Last year Zeev Degani, principal of one Israel’s most prestigious schools, caused a furor when he announced his school would no longer send pupils on annual trips to Auschwitz. This is a rite of passage for Israeli pupils. He called the misuse of the Holocaust “pathological” and intended to “generate fear and hatred” to inculcate extreme nationalism.

It is not by accident that these trips – imparting the message that a strong army is vital to Israel’s survival – take place just before teenagers begin a three-year military draft.

Increasingly, they receive no alternative messages in school. Degani was among the few principals who had been inviting Breaking the Silence, a group of whistle-blowing soldiers, to discuss their part in committing war crimes.

In response, the education minister, Naftali Bennett, leader of the settlers’ party, has barred dissident groups like Breaking the Silence. He has also banned books and theatre trips that might encourage greater empathy with those outside the tribe.

Polls show this is paying off. Schoolchildren are even more ultra-nationalist than their parents. More than four-fifths think there is no hope of peace with the Palestinians.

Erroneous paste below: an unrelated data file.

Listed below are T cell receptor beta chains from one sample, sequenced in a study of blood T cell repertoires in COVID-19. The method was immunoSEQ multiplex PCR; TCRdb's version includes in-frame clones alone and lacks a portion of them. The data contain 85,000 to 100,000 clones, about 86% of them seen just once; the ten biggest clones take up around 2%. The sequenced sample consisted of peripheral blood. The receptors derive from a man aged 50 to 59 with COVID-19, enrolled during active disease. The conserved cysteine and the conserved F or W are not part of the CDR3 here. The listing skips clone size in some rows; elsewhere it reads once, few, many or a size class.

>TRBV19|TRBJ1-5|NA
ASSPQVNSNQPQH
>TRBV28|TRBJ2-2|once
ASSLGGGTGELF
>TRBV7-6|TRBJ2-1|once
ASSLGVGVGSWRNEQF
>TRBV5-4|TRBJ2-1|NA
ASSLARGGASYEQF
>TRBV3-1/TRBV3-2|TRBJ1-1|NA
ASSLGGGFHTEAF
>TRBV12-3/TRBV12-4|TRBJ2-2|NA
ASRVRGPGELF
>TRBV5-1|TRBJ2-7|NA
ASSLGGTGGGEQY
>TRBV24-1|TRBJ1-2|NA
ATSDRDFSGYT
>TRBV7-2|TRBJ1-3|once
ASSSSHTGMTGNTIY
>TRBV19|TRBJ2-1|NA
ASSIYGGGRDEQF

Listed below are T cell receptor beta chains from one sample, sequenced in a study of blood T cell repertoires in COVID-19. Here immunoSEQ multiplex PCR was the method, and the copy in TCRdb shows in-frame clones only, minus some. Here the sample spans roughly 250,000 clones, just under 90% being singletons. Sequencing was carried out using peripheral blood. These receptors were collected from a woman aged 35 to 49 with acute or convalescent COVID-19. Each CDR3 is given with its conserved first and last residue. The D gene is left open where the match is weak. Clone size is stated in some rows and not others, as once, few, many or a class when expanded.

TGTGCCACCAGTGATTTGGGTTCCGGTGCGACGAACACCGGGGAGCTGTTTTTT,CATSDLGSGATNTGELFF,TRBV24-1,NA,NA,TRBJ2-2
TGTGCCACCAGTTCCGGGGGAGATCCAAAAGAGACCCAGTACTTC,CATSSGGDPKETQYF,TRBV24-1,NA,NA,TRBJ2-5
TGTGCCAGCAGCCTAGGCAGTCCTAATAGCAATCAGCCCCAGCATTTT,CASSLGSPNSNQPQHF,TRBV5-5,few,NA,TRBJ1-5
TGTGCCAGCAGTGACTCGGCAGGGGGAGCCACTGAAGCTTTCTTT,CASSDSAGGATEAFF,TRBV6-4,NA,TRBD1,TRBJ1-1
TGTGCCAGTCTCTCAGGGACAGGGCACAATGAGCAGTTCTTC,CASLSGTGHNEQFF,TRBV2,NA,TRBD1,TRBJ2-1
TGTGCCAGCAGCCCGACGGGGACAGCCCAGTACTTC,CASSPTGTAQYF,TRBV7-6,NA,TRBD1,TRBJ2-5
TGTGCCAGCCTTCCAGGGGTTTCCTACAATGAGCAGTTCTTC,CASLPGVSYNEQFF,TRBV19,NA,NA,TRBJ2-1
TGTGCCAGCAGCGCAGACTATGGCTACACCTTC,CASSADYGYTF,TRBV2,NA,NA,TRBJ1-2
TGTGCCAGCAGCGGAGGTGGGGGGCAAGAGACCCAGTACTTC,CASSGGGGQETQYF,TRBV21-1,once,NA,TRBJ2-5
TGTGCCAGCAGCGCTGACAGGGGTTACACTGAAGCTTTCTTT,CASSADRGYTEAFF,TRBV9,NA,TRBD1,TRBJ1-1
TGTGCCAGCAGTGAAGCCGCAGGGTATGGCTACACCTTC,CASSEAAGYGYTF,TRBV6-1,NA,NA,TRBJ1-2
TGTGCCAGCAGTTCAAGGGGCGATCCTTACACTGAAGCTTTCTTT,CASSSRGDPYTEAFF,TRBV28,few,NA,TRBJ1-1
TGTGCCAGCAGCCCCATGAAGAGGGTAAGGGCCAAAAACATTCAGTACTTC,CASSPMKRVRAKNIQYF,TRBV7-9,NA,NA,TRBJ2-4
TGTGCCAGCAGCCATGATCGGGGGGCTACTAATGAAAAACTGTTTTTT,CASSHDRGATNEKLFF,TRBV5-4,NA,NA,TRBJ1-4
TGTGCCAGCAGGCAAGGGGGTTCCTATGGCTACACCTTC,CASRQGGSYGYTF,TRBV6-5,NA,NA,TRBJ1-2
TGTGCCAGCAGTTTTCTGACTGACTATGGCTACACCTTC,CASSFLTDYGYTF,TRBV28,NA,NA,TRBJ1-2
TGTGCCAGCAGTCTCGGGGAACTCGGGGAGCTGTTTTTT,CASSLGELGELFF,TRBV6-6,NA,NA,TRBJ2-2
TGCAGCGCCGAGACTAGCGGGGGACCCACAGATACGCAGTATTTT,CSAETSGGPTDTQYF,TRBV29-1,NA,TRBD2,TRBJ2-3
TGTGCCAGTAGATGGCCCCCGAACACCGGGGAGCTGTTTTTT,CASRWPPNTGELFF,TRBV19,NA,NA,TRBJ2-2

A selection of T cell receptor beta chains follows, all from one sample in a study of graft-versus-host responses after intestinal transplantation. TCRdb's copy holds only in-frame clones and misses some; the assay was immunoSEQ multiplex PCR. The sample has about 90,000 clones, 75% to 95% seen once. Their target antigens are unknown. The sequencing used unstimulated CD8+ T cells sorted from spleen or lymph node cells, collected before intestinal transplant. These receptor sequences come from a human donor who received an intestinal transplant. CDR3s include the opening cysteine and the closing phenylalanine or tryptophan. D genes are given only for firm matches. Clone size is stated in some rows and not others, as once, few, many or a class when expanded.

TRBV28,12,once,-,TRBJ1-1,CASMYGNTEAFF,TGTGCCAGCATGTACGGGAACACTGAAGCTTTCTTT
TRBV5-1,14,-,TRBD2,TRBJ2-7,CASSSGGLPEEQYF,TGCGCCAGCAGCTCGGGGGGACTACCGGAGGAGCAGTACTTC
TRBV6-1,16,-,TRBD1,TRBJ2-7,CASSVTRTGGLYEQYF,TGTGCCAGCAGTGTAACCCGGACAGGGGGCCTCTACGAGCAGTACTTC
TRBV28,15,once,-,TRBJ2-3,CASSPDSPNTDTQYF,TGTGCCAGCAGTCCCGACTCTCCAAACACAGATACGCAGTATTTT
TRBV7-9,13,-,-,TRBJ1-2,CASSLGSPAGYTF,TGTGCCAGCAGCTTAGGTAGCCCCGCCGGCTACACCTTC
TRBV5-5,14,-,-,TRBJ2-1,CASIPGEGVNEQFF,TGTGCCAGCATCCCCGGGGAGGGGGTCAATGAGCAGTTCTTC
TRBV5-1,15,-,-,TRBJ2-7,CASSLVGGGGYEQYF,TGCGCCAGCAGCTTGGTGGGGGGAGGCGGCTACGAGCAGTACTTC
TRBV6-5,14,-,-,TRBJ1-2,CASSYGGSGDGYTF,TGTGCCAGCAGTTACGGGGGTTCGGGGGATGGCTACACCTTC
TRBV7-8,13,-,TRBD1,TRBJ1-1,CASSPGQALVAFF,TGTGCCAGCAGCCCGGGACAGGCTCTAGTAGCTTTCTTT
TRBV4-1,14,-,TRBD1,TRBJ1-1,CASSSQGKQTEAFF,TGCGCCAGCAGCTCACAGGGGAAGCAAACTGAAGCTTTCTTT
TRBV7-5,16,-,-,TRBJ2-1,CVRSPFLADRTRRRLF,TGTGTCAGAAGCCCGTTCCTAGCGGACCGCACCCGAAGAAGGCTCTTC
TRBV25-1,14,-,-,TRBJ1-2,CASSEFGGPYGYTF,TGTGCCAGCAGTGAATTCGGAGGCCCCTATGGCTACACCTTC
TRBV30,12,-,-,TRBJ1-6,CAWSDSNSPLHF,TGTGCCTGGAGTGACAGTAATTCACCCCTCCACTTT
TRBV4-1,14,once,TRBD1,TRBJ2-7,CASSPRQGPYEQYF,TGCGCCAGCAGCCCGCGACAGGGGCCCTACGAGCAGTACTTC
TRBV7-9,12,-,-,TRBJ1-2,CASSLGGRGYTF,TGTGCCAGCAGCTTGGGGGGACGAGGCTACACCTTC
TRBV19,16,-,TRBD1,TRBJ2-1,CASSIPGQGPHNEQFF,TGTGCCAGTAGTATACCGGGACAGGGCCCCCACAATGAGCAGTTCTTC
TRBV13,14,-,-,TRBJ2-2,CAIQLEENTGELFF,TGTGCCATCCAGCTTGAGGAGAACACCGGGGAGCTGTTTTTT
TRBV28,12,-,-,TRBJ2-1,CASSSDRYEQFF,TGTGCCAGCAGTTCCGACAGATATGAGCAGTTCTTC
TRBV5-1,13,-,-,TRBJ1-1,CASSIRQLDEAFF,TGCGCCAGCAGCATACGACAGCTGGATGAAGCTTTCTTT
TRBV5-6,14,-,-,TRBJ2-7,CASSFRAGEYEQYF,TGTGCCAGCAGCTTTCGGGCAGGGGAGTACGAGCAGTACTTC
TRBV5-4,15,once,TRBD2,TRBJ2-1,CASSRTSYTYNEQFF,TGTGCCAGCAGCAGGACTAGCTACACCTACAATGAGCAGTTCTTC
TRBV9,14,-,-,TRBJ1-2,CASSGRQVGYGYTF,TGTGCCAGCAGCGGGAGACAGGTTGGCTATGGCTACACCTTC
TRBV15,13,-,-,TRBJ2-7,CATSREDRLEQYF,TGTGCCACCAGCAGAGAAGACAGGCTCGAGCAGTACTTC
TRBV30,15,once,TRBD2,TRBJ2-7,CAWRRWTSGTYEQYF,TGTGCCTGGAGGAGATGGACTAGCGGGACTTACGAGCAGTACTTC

But these cultivated attitudes don’t just sabotage peacemaking. They also damage any chance of Israeli Jews living peacefully with the large minority of Palestinian citizens in their midst.

Half of Jewish schoolchildren believe these Palestinians, one in five of the population, should not be allowed to vote in elections. This month the defence minister, Avigdor Lieberman, called the minority’s representatives in parliament “Nazis” and suggested they should share a similar fate.

This extreme chauvinism was translated last week into legislation that defines Israel as the nation-state of the Jewish people around the world, not its citizens. The Palestinian minority are effectively turned into little more than resident aliens in their own homeland.

Degani and others are losing the battle to educate for peace and reconciliation. If a society’s future lies with its children, the outlook for Israelis and Palestinians is bleak indeed.

A version of this article first appeared in the National, Abu Dhabi

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Tuesday, May 16, 2017

Ridiculous Trump scandal du jour: he gave the Russkies state secrets

Hatuey's Ashes

The TaĆ­no cacique Hatuey led a guerrilla campaign against the Spanish conquest of Cuba. After refusing baptism, he was burned at the stake in Yara, Cuba, on February 2, 1512.

by Jose Perez

Monday, May 15, 2017
Ridiculous Trump scandal du jour: he gave the Russkies state secrets
Hyperventilating like they just ran a 4-minute mile, the gasbags on CNN, NPR, PBS, and the rest of the alphabet soup are aghast at what the Washington Post just revealed: Last Friday Trump gave the Russians information so secret that it has a "burn before reading" classification (or something like that).